Cancer 'avalanche effect' refuted

December 11, 2013

First, the number of chromosomes in a cell changes, then an avalanche of further mutations occur that transform the cell into a cancer cell, according to a well-known - but untested - theory. A research group at Lund University in Sweden has now shown that the theory is not correct and constitutes a dead end for research.

Cancer is due to changes in the DNA of , which causes them to divide in an uncontrolled manner. It is also true that the in certain common tumours, such as in colon cancer, can have over 100 instead of the 46 chromosomes normally present in a human cell.

But does a single, initial change in the number of chromosomes set off a sequence of unstoppable changes that lead to cancer? The answer to this question is important; in order to ensure that is on the right track.

"In our view, the answer to that question is no. We have carried out very detailed studies and have not been able to see any sign of an 'avalanche effect'", said cancer researcher and pathologist David Gisselsson from Lund University.

He and Anders Valind, a doctoral student, have studied cells from children and foetuses that have had congenital changes in the number of chromosomes. If the avalanche theory is correct, then these cells should have developed a large number of further changes as a consequence, but this was not the case.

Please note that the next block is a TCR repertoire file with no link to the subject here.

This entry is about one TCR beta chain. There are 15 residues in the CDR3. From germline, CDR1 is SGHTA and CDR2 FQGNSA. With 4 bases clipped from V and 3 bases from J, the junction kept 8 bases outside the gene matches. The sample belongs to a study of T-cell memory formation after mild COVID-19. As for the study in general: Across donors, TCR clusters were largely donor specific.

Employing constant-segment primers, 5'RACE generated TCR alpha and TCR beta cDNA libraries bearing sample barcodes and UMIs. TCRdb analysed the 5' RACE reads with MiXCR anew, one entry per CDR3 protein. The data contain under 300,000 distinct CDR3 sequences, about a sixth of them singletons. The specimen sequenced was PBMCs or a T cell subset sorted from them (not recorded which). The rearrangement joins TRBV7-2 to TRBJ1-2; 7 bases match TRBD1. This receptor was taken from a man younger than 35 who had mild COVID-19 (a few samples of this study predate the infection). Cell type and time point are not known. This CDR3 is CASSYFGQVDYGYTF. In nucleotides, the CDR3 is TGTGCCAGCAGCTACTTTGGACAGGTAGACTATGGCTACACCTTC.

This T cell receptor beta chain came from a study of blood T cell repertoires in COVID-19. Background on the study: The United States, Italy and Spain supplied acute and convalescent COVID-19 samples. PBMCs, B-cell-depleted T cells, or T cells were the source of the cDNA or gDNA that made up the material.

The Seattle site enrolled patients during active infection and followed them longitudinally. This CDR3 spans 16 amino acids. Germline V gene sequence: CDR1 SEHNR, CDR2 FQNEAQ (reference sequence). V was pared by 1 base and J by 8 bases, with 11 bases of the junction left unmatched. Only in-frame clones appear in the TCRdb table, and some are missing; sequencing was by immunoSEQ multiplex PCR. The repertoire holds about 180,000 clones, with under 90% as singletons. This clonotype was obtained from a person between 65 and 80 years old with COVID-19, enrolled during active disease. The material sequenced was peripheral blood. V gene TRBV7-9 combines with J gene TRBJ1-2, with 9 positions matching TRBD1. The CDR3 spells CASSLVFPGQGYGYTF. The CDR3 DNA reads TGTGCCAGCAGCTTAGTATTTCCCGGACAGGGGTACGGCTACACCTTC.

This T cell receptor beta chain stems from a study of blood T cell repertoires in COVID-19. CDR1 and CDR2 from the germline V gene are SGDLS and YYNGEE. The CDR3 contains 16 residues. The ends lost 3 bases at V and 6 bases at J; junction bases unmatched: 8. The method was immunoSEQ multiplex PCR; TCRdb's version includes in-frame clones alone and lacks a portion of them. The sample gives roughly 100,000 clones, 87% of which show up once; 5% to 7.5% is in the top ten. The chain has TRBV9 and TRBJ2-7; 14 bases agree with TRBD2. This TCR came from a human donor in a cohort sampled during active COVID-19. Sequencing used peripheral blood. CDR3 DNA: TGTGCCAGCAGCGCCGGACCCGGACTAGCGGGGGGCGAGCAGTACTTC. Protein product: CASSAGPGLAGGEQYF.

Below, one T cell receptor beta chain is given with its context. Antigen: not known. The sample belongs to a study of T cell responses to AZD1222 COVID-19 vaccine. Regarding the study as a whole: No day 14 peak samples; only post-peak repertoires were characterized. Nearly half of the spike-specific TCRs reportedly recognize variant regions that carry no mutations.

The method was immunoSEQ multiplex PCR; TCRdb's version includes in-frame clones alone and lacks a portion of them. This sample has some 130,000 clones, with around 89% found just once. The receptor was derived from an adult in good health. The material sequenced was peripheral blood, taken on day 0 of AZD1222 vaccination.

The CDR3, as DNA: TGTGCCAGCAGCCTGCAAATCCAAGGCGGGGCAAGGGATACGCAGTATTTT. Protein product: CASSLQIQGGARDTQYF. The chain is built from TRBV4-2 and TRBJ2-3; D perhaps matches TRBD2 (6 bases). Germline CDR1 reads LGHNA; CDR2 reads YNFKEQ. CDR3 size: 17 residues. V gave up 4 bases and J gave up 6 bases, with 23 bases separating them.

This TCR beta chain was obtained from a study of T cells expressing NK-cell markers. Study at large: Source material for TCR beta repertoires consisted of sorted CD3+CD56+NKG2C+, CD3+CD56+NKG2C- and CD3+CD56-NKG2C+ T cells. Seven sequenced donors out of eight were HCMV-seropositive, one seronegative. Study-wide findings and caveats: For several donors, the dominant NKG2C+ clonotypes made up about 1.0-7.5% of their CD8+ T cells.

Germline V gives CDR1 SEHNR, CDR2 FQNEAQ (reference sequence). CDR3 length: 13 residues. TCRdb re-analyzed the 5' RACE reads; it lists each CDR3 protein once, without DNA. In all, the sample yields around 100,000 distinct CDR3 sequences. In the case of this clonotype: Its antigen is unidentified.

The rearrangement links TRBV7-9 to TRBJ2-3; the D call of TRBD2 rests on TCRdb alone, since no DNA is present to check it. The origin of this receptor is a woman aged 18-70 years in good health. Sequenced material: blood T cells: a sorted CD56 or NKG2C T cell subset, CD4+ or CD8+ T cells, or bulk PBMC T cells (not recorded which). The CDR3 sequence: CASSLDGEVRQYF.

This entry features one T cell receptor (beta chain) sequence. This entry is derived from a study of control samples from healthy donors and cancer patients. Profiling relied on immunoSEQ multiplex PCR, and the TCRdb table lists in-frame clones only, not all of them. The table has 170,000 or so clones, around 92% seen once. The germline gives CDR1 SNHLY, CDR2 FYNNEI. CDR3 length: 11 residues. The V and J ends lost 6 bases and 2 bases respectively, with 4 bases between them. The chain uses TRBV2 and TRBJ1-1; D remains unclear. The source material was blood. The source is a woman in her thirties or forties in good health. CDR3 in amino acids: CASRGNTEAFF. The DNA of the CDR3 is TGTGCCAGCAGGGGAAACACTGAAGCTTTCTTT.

Studying the presence of chromosomal changes that have only occurred in a few cells is difficult, which is one reason why the avalanche theory has never been tested on human cells. David Gisselsson's research group have had to refine the technology in order to conduct their study, and many control tests have been performed. "Our findings will no doubt cause a scientific debate, so we wanted to make sure that they rested on a stable foundation", said Dr Gisselsson.

Gisselsson believes the findings could lead to significant progress in cancer research. There is no longer any need to invest energy in identifying one single source of all forms of cancer, an area which David Gisselsson regards as a dead end for research. Instead, the research community can carry out targeted searches for different triggers for different types of .

"Cancer is not one disease with one trigger mechanism; it varies from one type to another and from case to case. I think our findings bring hope, because they will make it easier to develop new research tools", says David Gisselsson.

Explore further: Telomere length influences cancer cell differentiation

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